Furthermore, the present study demonstrated that exosomal miR-183-5p derived from CRC cells triggered a marked increase in the proliferation, migration and tube formation abilities of HMEC-1 cells by targeting FOXO1. Intriguingly, the overexpression of FOXO1 was observed to be capable of reversing the elevations in angiogenesis-related proteins induced by miR-183-5p. A previous study revealed that miR-183 displays oncogenic potential in CRC through the mediation of two oncogenes, EGR1 and PTEN . Accumulating evidence has indicated that miR-183 binds to FOXO1 mRNA 3'UTR, and inhibits the translation of FOXO1 mRNA . Studies have indicated that the human FOXO1 contains one functional miR-183 binding site which confers post-transcriptional regulation triggered by miR-183 . FOXO1 has been speculated to be a significant mediator of vascular growth in addition to metabolic activity as well as the growth state of ECs by mechanistically inhibiting the signaling of c-MYC, an anabolic metabolism and growth mediator . Also, the anti-angiogenic role of FOXO1 has been documented in gastric cancer, which when inhibited contributes to tumor growth by upregulating HIF-1α and VEGF . The in vivo assays performed during our study provided further verification indicating that exosomal miR-183-5p suppresses the tumorigenic ability of CRC cells and tumor angiogenesis via the inhibition of FOXO1 expression, which was evidenced by a reduction in tumor volume and weight along with decreased serum VEGFA level and MVD.
Taken conjointly, our results supported the notion that miR-183-5p was first found to be highly expressed in CRC cell-derived exosomes, which triggers a marked increase in the proliferation, migration and tube formation abilities of HMEC-1 cells by targeting FOXO1 (Supplementary Figure 4). The overexpression of FOXO1 was observed to be capable of reversing the elevations in angiogenesis-related proteins induced by miR-183-5p. Our findings potentially shed new light on the theoretical underpinning of disease-specific miRNA delivery of exosomes as potential target in CRC diagnosis and treatment. However, the clinical application of exosomal miRNA at present is limited by the lack of effective exosome extraction technology.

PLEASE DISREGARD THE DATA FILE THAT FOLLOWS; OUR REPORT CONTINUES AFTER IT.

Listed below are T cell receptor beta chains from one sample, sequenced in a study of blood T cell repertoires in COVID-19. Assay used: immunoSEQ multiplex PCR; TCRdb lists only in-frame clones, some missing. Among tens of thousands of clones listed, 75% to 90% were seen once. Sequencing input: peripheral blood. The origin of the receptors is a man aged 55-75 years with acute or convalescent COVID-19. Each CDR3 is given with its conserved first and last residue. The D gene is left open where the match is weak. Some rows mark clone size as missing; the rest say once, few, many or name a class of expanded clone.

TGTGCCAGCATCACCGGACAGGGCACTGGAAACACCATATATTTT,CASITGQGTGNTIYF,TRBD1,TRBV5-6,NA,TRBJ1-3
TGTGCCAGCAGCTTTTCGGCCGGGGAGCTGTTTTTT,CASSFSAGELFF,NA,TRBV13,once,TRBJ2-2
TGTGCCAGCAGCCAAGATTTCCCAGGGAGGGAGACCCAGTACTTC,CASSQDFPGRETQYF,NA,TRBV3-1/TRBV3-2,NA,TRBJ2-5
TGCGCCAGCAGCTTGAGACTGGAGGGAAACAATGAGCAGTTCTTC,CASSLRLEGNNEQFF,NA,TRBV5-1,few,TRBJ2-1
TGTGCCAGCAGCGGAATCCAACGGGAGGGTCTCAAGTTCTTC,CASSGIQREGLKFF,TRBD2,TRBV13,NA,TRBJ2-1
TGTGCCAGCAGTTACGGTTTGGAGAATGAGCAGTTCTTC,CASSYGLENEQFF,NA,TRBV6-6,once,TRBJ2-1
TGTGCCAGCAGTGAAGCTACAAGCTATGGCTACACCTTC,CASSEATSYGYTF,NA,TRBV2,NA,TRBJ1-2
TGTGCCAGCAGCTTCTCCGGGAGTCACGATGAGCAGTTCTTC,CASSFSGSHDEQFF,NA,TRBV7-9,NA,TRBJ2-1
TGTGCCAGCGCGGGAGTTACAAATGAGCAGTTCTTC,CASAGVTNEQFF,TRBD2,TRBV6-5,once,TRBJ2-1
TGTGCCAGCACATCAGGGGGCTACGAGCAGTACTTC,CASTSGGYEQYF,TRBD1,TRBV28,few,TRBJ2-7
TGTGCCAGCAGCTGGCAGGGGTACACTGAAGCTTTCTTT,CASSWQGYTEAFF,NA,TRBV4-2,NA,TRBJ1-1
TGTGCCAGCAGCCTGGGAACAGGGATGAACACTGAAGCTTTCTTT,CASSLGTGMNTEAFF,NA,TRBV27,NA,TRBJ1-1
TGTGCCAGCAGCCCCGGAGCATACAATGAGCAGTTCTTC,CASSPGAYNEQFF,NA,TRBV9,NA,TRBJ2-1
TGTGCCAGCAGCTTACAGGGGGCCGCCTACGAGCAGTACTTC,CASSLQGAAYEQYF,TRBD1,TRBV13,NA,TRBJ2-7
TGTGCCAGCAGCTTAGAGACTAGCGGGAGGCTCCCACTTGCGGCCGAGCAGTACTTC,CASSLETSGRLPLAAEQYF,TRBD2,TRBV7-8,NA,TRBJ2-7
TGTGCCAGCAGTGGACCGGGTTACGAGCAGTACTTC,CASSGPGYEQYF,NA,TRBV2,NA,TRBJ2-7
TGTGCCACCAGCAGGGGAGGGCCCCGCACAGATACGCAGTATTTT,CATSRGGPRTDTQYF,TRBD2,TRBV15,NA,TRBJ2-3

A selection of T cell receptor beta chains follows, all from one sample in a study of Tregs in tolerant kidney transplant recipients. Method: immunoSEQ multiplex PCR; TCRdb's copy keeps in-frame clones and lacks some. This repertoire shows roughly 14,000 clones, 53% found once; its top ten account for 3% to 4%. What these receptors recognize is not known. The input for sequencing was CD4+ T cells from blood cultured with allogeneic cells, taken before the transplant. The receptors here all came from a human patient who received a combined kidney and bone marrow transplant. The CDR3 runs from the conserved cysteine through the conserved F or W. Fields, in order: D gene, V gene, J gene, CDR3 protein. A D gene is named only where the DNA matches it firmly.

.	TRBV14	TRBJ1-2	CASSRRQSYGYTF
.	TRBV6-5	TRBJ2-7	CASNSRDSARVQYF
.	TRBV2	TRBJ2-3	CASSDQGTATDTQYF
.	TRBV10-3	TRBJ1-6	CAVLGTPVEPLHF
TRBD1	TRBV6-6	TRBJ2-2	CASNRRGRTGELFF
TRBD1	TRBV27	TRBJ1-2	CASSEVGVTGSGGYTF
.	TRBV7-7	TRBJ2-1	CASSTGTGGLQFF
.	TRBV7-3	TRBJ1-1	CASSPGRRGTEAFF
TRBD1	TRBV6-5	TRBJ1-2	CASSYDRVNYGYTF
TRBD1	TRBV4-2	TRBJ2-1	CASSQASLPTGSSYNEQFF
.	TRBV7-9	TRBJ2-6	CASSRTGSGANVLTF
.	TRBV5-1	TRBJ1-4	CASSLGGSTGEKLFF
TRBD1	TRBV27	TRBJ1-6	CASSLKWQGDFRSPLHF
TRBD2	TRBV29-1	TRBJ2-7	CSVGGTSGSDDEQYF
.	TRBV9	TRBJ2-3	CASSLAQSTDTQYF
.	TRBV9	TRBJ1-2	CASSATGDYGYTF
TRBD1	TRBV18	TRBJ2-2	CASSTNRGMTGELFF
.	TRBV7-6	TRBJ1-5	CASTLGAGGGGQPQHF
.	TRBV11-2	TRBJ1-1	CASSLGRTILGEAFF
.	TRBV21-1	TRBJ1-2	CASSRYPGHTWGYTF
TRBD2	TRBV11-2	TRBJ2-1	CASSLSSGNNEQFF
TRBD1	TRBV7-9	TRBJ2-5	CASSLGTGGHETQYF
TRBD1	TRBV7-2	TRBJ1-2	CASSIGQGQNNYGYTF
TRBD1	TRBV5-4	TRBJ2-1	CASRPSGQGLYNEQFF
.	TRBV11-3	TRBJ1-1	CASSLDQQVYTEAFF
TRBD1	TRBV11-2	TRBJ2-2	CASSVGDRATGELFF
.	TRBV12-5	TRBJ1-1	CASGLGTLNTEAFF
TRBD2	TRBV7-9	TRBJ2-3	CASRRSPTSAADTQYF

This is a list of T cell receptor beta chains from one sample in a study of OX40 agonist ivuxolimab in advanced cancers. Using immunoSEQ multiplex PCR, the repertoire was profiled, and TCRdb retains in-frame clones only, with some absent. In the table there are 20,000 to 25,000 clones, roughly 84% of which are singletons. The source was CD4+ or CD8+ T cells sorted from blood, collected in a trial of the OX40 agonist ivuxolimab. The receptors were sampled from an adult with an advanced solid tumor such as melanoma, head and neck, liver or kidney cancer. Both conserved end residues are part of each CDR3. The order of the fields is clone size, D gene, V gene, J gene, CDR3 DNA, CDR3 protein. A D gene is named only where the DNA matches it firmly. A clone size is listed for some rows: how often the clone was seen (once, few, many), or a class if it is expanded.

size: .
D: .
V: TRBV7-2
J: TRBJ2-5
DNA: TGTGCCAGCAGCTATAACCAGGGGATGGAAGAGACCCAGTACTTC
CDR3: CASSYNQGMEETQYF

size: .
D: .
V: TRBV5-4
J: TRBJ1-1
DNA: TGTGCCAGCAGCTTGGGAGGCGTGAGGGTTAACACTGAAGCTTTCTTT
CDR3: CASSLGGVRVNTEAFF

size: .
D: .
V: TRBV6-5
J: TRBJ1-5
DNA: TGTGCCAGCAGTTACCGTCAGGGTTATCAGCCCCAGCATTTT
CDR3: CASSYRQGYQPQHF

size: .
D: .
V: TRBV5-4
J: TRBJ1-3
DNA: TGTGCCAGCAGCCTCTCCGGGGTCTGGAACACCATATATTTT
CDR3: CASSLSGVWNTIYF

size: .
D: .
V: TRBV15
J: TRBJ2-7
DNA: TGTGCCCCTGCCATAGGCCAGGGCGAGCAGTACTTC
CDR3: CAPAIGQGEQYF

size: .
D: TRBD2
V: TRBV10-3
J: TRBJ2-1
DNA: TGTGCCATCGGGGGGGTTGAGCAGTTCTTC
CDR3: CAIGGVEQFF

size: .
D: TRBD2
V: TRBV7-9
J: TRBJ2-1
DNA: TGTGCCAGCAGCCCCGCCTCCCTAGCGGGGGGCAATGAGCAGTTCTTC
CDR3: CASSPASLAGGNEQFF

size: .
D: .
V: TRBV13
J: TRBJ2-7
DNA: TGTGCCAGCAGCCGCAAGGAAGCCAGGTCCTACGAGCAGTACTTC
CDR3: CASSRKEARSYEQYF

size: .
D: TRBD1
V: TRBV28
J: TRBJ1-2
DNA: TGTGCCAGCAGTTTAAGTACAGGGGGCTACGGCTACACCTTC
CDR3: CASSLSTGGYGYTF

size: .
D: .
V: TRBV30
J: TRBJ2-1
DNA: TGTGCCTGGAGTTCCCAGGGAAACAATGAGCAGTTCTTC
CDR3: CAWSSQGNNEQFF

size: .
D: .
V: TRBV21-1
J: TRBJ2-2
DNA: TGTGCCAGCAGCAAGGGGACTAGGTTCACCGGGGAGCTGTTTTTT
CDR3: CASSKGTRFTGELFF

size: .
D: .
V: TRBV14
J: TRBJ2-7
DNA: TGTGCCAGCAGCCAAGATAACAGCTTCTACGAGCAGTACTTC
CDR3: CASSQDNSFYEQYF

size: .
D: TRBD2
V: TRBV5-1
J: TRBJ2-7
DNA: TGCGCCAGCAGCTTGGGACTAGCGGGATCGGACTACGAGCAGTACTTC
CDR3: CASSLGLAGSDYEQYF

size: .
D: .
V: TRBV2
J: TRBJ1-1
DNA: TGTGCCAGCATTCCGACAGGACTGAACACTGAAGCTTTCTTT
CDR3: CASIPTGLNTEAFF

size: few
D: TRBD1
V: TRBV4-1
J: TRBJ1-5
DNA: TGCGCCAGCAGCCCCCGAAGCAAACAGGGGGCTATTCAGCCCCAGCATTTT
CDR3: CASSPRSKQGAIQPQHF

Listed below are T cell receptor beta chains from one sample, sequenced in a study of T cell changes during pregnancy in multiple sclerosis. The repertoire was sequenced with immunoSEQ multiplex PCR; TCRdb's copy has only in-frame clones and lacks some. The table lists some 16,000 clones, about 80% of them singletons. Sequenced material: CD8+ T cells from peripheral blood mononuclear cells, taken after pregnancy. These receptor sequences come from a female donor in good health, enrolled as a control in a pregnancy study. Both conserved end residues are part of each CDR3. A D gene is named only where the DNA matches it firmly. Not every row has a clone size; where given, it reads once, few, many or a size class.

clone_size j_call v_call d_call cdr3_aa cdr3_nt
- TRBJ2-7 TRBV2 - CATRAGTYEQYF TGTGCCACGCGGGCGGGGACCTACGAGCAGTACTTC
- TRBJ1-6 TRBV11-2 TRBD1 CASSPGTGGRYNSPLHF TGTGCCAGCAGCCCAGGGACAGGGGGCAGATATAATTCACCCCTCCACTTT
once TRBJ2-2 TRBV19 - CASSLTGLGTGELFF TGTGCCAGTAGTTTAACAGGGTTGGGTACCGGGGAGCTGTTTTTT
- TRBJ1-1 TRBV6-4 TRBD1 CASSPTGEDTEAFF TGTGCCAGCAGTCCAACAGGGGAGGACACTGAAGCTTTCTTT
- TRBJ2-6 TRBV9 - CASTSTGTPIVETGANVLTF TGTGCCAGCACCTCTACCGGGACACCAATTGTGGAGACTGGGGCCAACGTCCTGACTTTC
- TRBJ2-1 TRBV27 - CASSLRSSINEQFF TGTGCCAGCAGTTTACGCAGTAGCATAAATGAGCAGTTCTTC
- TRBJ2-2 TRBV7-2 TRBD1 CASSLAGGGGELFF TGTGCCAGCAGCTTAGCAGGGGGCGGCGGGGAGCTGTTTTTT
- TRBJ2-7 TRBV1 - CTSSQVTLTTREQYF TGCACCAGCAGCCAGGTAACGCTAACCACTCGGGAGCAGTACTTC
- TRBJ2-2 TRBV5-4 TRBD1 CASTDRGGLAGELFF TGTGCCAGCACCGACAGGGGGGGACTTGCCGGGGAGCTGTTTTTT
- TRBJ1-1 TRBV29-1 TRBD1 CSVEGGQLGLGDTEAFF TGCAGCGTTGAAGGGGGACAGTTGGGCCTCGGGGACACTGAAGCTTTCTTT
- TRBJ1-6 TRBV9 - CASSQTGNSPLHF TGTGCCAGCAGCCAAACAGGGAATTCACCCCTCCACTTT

Materials and Methods
This study was performed under the approval of the Animal Ethics Committee of Shanghai Tongji Hospital, Tongji University School of Medicine (2019tjdx217). Extensive efforts were made to ensure animal suffering was minimized.
Microarray-based gene and miRNA analysis
CRC-related microarray data GSE108153 (miRNA) and GSE89076 (gene) from Gene Expression Omnibus (GEO) database (https://www.ncbi.nlm.nih.gov/geo/) (data available 2019-04-28) was employed for differential analyses. GSE108153 represents the miRNA expression data of 21 pairs of CRC tissues and normal tissues, and annotation platform is GPL19730 Agilent-046064 Unrestricted_Human_miRNA_V19.0_Microarray (Probe Name version). GSE89076 was representative of the expression data of 9 pairs of CRC tissues and normal tissues, which were applied for screening the differentially expressed genes, while the annotation platform GPL16699 Agilent-039494 SurePrint G3 Human GE v2 8x60K Microarray 039381 (Feature Number version). R language affy packet  was adopted to standardize the pretreatment of microarray data. In addition, the limma packet  was applied in order to identify the differentially expressed miRNA between CRC tissues and normal tissues. The corrected p value was referred to as adj.P.Val, the screening conditions for differentially expressed miRNA were as follows: |log2FoldChange(FC)|>1 and adj.P.Val<0.05, and the heatmap of differentially expressed miRNA was drawn. miRDB (http://www.mirdb.org/) (data available 2019-04-28), mirDIP (http://ophid.utoronto.ca/mirDIP/) (data available 2019-04-28), TargetScan (http://www.targetscan.org/vert_71/) (data available 2019-04-28), miRTarBase (http://mirtarbase.mbc.nctu.edu.tw/php/search.php) (data available 2019-04-28), and RNA22 (https://cm.jefferson.edu/rna22/) (data available 2019-04-28) were 5 miRNA-mRNA relationship prediction sites, which were deemed adequate for the prediction of the target genes of the differentially expressed miRNAs. Jvenn (http://jvenn.toulouse.inra.fr/app/example.html) (data available 2019-04-28) was applied to compare the differences between the target gene prediction results and GSE89076. The expression of the differentially expressed miRNAs was queried using the UALCAN database (http://ualcan.path.uab.edu/index.html) (data available 2019-04-28).
Human colon epithelial cells (FHC), colon adenocarcinoma cell line (DLD-1), rectal adenocarcinoma cell line (HT29), colon cancer cell line (HCT116), and human microvascular endothelial cell line (HMEC-1) were purchased from ATCC, while the cecum adenocarcinoma cell line (NCI-H508) was purchased from the Center for basic Medical Cell, Institute of basic Medicine, Chinese Academy of Medical Sciences. The exosome-free fetal bovine serum (FBS) was produced by centrifugation (100,000 g) at 4°C overnight in order to ensure the removal of any bovine-derived exosomes . The FHC cells were cultured in DMEM/F12 (Hyclone) medium containing 10% FBS. The DLD-1 cells were cultured in RPMI1640 medium containing 10% FBS, HT29 while the HCT116 cells were cultured in McCoy's 5A medium containing 10% FBS. The NCI-H508 cells were cultured in DMEM medium containing 10% FBS, and HMEC-1 cells were cultured in DMEM medium (31600-034, Hyclone, USA) comprised of 10% FBS (10099141, Gibco, USA) as well as streptomycin mixture. All cells were cultured at 37°C in a humidified atmosphere with 5% CO2. When cell confluency reached 90%, the cell passage procedure was performed accordingly.
Extraction and characterization of exosomes
When the FHC, DLD-1, HT29, HCT116 and NCI-H508 cells reached 70-80% confluence, the complete culture medium was discarded. Cell culture medium (15-20 mL per cell line) was harvested to extract exosome in strict accordance with exosome extraction kit instructions (41201ES25, Shanghai Yeasen Company, Shanghai, China). The extracted exosomes were then stored at -80°C for subsequent experimentation.